Chinese exports surged in December after a seven-month slowdown, boosting hopes the world's second-biggest economy might have turned a corner. But the good December data couldn't salvage a weak trading year.
Chinese exports jumped a stunning 14 percent in December compared with the same month a year ago, providing reason for optimism, the country's national custom bureau said Thursday.
Imports rose 6 percent year-on-year, after zero growth in November, it added.
The strong rebound gave rise to hopes that a seven-month growth slowdown in trade of the world's second-biggest economy might have come to an end.
In overall 2012 trade figures, which were also released Thursday, China recorded only disappointing growth of 6.2 percent for the whole year, widely missing the government's target of a 10-percent expansion in trading volume. By comparison, China's total volume of trade, including both exports and imports, surged 22 percent in 2011.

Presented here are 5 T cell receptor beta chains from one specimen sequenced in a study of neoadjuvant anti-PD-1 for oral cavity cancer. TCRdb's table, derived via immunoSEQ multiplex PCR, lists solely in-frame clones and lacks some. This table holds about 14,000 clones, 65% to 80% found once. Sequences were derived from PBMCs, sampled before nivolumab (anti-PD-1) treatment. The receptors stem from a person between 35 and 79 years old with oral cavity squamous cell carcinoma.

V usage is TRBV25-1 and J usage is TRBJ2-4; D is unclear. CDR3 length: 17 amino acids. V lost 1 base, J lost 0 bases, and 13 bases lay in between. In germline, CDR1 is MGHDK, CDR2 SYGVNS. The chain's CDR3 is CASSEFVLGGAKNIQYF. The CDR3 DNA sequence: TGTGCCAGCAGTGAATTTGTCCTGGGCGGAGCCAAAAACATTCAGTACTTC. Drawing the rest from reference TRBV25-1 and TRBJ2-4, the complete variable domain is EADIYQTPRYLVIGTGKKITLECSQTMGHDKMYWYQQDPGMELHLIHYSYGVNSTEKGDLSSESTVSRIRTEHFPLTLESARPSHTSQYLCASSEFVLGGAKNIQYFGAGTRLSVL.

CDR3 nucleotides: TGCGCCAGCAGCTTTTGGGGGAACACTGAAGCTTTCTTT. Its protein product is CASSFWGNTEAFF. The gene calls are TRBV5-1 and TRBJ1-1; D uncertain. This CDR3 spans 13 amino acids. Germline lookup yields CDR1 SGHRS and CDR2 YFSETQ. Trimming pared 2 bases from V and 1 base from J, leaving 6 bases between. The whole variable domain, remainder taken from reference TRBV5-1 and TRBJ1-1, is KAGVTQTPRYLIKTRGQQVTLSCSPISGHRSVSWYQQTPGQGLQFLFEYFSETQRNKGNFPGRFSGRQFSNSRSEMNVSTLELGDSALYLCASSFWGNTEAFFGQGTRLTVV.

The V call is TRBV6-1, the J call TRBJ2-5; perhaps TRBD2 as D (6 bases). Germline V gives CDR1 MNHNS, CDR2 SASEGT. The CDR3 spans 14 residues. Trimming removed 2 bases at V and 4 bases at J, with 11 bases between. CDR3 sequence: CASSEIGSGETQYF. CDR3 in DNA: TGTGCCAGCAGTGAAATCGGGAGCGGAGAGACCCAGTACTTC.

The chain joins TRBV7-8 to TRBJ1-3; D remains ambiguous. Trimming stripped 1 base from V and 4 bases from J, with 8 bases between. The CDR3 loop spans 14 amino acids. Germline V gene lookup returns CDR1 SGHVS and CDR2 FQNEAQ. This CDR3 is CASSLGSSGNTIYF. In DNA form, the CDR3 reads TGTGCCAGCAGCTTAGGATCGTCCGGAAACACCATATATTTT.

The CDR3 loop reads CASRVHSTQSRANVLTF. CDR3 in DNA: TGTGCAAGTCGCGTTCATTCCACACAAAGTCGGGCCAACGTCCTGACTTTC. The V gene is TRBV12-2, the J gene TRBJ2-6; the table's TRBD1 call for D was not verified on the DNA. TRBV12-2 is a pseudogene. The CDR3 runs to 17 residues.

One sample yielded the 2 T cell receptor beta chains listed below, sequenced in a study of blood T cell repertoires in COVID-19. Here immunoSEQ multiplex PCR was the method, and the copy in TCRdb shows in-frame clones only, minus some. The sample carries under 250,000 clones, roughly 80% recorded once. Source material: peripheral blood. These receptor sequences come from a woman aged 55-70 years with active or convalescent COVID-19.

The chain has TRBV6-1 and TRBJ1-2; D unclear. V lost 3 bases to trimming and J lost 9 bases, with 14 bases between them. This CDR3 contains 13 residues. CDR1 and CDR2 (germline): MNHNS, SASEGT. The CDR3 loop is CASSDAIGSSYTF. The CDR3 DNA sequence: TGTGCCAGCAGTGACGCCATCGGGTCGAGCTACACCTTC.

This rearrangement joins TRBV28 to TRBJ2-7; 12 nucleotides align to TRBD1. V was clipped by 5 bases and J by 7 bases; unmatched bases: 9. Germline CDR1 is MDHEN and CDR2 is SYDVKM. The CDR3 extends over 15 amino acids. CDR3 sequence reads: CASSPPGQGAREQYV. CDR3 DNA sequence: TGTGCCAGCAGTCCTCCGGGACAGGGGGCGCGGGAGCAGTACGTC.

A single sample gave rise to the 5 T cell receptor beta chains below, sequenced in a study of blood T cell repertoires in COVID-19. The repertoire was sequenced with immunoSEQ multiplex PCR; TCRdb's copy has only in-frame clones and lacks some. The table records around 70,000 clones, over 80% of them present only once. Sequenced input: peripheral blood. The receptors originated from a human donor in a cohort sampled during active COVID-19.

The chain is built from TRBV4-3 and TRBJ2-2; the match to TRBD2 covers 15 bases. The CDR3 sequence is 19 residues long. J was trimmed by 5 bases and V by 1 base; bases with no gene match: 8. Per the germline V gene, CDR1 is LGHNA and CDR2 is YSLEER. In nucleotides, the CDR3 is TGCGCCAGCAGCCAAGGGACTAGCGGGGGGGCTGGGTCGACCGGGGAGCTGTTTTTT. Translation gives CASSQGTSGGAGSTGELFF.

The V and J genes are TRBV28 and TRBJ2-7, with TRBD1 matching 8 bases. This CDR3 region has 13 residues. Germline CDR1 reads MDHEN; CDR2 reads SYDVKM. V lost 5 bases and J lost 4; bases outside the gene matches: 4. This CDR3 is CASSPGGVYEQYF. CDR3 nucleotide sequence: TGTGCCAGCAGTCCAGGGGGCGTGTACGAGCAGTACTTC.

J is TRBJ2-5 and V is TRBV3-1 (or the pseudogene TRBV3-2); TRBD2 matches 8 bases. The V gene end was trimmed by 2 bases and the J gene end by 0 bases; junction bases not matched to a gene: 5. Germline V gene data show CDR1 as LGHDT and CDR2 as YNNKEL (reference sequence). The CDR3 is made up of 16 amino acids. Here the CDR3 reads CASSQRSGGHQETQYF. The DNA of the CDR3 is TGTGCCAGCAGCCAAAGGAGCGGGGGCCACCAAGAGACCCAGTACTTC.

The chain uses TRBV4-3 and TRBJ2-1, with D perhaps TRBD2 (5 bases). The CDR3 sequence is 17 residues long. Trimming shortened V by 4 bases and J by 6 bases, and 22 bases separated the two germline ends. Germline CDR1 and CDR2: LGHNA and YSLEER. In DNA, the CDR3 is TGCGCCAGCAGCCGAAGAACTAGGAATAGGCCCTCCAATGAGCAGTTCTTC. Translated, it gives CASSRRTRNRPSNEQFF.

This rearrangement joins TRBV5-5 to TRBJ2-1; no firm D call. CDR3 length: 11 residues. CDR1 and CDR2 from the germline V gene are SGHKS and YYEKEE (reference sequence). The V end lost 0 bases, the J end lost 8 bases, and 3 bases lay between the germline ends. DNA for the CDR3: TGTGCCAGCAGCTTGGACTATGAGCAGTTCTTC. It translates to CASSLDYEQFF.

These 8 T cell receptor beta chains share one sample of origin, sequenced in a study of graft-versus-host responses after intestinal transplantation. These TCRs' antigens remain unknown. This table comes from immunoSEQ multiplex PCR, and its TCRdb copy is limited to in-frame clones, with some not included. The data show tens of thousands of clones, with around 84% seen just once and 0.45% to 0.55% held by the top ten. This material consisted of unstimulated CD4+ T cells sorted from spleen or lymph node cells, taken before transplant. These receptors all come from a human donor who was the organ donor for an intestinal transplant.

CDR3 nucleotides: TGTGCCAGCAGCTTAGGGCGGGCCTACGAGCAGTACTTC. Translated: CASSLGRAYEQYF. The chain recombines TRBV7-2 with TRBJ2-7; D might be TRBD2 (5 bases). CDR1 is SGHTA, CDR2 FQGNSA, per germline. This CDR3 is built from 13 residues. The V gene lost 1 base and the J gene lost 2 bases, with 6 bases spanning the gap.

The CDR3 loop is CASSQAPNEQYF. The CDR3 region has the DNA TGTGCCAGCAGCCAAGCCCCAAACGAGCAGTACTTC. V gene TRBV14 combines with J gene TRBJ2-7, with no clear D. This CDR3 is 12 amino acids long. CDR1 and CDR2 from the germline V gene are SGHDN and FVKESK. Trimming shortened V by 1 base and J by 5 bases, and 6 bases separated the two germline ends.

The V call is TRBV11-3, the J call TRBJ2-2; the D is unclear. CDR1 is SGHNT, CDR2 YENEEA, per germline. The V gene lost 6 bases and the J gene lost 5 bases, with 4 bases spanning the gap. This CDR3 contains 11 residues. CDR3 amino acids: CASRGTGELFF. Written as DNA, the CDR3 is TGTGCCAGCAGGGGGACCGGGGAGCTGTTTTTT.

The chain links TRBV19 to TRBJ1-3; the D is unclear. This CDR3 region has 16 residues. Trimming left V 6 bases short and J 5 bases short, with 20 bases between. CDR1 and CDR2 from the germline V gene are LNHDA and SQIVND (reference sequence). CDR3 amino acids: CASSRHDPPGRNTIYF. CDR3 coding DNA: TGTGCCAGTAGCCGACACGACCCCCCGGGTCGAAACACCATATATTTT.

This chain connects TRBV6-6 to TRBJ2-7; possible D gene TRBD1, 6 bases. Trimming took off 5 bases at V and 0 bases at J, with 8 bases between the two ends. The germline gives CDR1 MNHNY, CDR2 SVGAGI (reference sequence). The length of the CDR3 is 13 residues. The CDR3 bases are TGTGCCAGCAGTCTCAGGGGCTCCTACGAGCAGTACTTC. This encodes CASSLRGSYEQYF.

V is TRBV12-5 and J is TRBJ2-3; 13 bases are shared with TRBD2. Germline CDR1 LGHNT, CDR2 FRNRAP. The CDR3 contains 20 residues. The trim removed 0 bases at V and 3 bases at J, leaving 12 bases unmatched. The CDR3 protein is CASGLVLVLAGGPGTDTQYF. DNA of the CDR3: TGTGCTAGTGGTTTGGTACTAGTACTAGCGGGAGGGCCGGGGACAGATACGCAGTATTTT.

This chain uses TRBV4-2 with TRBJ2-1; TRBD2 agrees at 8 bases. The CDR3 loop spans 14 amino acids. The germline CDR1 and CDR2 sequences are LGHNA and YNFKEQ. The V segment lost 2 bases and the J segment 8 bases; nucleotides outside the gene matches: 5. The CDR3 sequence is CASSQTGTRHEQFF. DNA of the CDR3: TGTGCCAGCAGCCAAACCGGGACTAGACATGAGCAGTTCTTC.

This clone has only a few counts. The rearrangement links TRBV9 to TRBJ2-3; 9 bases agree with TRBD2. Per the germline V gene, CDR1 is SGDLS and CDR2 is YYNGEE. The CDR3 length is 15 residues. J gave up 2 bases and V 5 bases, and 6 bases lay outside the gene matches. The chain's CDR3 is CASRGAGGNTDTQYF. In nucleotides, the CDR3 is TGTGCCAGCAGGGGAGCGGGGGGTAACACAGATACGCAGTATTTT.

In addition, the country's trade surplus again rose sharply by 48 percent in 2012 to hit a four-year high of 231 billion euros ($301 billion), which in the past was a source of friction with China's trading partners.
Zheng Yuesheng, spokesman for the national customs bureau, told reporters that the slow global economic recovery and weak international demand, as well as downside pressure on the domestic economy weighed on the 2012 results.
Although Zheng predicted the negative factors to remain in place, he said: "We expect trade growth in 2013 to be slightly better than 2012."
The Chinese trade figures caused global stock markets to rise on Thursday, as investors appeared more confident that China may have finally emerged from its 2012 growth weakness.
uhe/kms (AFP, dpa)